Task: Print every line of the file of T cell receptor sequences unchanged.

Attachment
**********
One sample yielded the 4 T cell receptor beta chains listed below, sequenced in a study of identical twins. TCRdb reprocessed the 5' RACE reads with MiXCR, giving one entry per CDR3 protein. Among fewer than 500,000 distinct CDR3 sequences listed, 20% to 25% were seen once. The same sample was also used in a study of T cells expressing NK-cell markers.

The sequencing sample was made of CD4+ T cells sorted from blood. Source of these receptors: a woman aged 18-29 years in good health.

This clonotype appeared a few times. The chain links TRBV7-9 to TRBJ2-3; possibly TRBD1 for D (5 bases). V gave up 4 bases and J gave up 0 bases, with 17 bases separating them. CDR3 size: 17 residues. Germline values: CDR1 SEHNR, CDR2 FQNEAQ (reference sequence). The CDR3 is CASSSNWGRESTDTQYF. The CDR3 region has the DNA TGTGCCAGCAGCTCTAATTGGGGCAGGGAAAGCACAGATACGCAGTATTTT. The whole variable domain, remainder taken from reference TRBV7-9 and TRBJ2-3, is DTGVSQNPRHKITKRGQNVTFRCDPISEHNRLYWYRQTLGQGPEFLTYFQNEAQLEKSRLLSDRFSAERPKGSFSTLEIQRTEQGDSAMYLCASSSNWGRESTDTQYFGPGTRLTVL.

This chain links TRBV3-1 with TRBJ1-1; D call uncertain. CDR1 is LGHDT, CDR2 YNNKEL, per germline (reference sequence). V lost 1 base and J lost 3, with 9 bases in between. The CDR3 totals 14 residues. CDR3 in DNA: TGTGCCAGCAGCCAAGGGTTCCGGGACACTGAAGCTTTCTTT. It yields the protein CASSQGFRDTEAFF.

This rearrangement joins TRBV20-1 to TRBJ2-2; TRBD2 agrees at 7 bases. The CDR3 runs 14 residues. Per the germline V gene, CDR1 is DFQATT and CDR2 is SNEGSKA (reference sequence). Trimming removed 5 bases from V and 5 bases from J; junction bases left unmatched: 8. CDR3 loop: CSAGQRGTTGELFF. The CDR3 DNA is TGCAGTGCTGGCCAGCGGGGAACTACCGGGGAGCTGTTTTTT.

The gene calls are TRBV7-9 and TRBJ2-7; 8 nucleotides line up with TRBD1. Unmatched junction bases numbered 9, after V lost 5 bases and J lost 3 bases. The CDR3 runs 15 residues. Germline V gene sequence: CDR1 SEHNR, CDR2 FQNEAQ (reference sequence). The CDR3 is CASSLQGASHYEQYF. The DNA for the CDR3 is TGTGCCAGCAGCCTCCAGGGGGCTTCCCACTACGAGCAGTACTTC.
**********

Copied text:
One sample yielded the 4 T cell receptor beta chains listed below, sequenced in a study of identical twins. TCRdb reprocessed the 5' RACE reads with MiXCR, giving one entry per CDR3 protein. Among fewer than 500,000 distinct CDR3 sequences listed, 20% to 25% were seen once. The same sample was also used in a study of T cells expressing NK-cell markers.

The sequencing sample was made of CD4+ T cells sorted from blood. Source of these receptors: a woman aged 18-29 years in good health.

This clonotype appeared a few times. The chain links TRBV7-9 to TRBJ2-3; possibly TRBD1 for D (5 bases). V gave up 4 bases and J gave up 0 bases, with 17 bases separating them. CDR3 size: 17 residues. Germline values: CDR1 SEHNR, CDR2 FQNEAQ (reference sequence). The CDR3 is CASSSNWGRESTDTQYF. The CDR3 region has the DNA TGTGCCAGCAGCTCTAATTGGGGCAGGGAAAGCACAGATACGCAGTATTTT. The whole variable domain, remainder taken from reference TRBV7-9 and TRBJ2-3, is DTGVSQNPRHKITKRGQNVTFRCDPISEHNRLYWYRQTLGQGPEFLTYFQNEAQLEKSRLLSDRFSAERPKGSFSTLEIQRTEQGDSAMYLCASSSNWGRESTDTQYFGPGTRLTVL.

This chain links TRBV3-1 with TRBJ1-1; D call uncertain. CDR1 is LGHDT, CDR2 YNNKEL, per germline (reference sequence). V lost 1 base and J lost 3, with 9 bases in between. The CDR3 totals 14 residues. CDR3 in DNA: TGTGCCAGCAGCCAAGGGTTCCGGGACACTGAAGCTTTCTTT. It yields the protein CASSQGFRDTEAFF.

This rearrangement joins TRBV20-1 to TRBJ2-2; TRBD2 agrees at 7 bases. The CDR3 runs 14 residues. Per the germline V gene, CDR1 is DFQATT and CDR2 is SNEGSKA (reference sequence). Trimming removed 5 bases from V and 5 bases from J; junction bases left unmatched: 8. CDR3 loop: CSAGQRGTTGELFF. The CDR3 DNA is TGCAGTGCTGGCCAGCGGGGAACTACCGGGGAGCTGTTTTTT.

The gene calls are TRBV7-9 and TRBJ2-7; 8 nucleotides line up with TRBD1. Unmatched junction bases numbered 9, after V lost 5 bases and J lost 3 bases. The CDR3 runs 15 residues. Germline V gene sequence: CDR1 SEHNR, CDR2 FQNEAQ (reference sequence). The CDR3 is CASSLQGASHYEQYF. The DNA for the CDR3 is TGTGCCAGCAGCCTCCAGGGGGCTTCCCACTACGAGCAGTACTTC.